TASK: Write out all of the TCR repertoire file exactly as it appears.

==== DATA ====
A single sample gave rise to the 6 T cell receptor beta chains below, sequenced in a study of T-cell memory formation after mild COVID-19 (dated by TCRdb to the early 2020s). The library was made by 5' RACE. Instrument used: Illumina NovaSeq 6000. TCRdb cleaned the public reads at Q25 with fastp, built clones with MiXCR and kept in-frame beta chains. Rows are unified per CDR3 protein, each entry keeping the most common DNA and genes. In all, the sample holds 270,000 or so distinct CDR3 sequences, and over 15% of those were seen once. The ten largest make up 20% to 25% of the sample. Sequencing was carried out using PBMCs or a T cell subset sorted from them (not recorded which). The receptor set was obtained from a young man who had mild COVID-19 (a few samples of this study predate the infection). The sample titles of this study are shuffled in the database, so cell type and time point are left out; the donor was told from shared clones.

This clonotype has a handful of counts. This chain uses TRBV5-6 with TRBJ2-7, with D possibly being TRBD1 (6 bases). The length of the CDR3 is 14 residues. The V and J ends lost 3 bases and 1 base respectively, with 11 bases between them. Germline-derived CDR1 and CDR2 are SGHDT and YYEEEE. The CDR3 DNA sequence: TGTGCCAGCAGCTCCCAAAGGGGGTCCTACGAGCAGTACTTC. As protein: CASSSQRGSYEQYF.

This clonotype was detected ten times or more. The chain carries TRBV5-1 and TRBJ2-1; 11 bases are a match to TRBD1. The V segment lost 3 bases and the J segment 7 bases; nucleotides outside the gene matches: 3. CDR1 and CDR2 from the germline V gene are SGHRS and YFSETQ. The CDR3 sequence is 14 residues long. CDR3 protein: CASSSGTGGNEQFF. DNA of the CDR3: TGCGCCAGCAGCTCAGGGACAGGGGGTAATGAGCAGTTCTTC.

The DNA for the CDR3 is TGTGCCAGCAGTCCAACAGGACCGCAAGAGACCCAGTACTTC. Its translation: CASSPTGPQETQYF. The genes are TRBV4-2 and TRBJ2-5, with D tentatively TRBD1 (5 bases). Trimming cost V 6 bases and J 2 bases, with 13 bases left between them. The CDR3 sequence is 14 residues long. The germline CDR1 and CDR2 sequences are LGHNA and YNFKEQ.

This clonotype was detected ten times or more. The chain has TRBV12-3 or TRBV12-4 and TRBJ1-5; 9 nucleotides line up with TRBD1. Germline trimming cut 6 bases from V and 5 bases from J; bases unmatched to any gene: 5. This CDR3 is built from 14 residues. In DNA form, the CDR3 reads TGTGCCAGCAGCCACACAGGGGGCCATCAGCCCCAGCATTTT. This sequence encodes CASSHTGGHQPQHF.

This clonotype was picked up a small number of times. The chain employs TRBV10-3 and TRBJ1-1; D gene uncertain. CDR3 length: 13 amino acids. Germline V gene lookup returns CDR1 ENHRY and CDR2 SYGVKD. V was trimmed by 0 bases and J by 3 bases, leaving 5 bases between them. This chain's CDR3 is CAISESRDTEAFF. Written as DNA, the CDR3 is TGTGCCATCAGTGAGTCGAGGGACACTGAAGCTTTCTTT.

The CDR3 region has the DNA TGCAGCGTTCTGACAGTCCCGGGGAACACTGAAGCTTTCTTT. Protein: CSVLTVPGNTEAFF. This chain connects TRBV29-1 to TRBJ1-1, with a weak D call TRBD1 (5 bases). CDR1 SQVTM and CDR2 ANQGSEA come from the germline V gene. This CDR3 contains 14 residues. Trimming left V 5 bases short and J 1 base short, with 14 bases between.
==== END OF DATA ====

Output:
A single sample gave rise to the 6 T cell receptor beta chains below, sequenced in a study of T-cell memory formation after mild COVID-19 (dated by TCRdb to the early 2020s). The library was made by 5' RACE. Instrument used: Illumina NovaSeq 6000. TCRdb cleaned the public reads at Q25 with fastp, built clones with MiXCR and kept in-frame beta chains. Rows are unified per CDR3 protein, each entry keeping the most common DNA and genes. In all, the sample holds 270,000 or so distinct CDR3 sequences, and over 15% of those were seen once. The ten largest make up 20% to 25% of the sample. Sequencing was carried out using PBMCs or a T cell subset sorted from them (not recorded which). The receptor set was obtained from a young man who had mild COVID-19 (a few samples of this study predate the infection). The sample titles of this study are shuffled in the database, so cell type and time point are left out; the donor was told from shared clones.

This clonotype has a handful of counts. This chain uses TRBV5-6 with TRBJ2-7, with D possibly being TRBD1 (6 bases). The length of the CDR3 is 14 residues. The V and J ends lost 3 bases and 1 base respectively, with 11 bases between them. Germline-derived CDR1 and CDR2 are SGHDT and YYEEEE. The CDR3 DNA sequence: TGTGCCAGCAGCTCCCAAAGGGGGTCCTACGAGCAGTACTTC. As protein: CASSSQRGSYEQYF.

This clonotype was detected ten times or more. The chain carries TRBV5-1 and TRBJ2-1; 11 bases are a match to TRBD1. The V segment lost 3 bases and the J segment 7 bases; nucleotides outside the gene matches: 3. CDR1 and CDR2 from the germline V gene are SGHRS and YFSETQ. The CDR3 sequence is 14 residues long. CDR3 protein: CASSSGTGGNEQFF. DNA of the CDR3: TGCGCCAGCAGCTCAGGGACAGGGGGTAATGAGCAGTTCTTC.

The DNA for the CDR3 is TGTGCCAGCAGTCCAACAGGACCGCAAGAGACCCAGTACTTC. Its translation: CASSPTGPQETQYF. The genes are TRBV4-2 and TRBJ2-5, with D tentatively TRBD1 (5 bases). Trimming cost V 6 bases and J 2 bases, with 13 bases left between them. The CDR3 sequence is 14 residues long. The germline CDR1 and CDR2 sequences are LGHNA and YNFKEQ.

This clonotype was detected ten times or more. The chain has TRBV12-3 or TRBV12-4 and TRBJ1-5; 9 nucleotides line up with TRBD1. Germline trimming cut 6 bases from V and 5 bases from J; bases unmatched to any gene: 5. This CDR3 is built from 14 residues. In DNA form, the CDR3 reads TGTGCCAGCAGCCACACAGGGGGCCATCAGCCCCAGCATTTT. This sequence encodes CASSHTGGHQPQHF.

This clonotype was picked up a small number of times. The chain employs TRBV10-3 and TRBJ1-1; D gene uncertain. CDR3 length: 13 amino acids. Germline V gene lookup returns CDR1 ENHRY and CDR2 SYGVKD. V was trimmed by 0 bases and J by 3 bases, leaving 5 bases between them. This chain's CDR3 is CAISESRDTEAFF. Written as DNA, the CDR3 is TGTGCCATCAGTGAGTCGAGGGACACTGAAGCTTTCTTT.

The CDR3 region has the DNA TGCAGCGTTCTGACAGTCCCGGGGAACACTGAAGCTTTCTTT. Protein: CSVLTVPGNTEAFF. This chain connects TRBV29-1 to TRBJ1-1, with a weak D call TRBD1 (5 bases). CDR1 SQVTM and CDR2 ANQGSEA come from the germline V gene. This CDR3 contains 14 residues. Trimming left V 5 bases short and J 1 base short, with 14 bases between.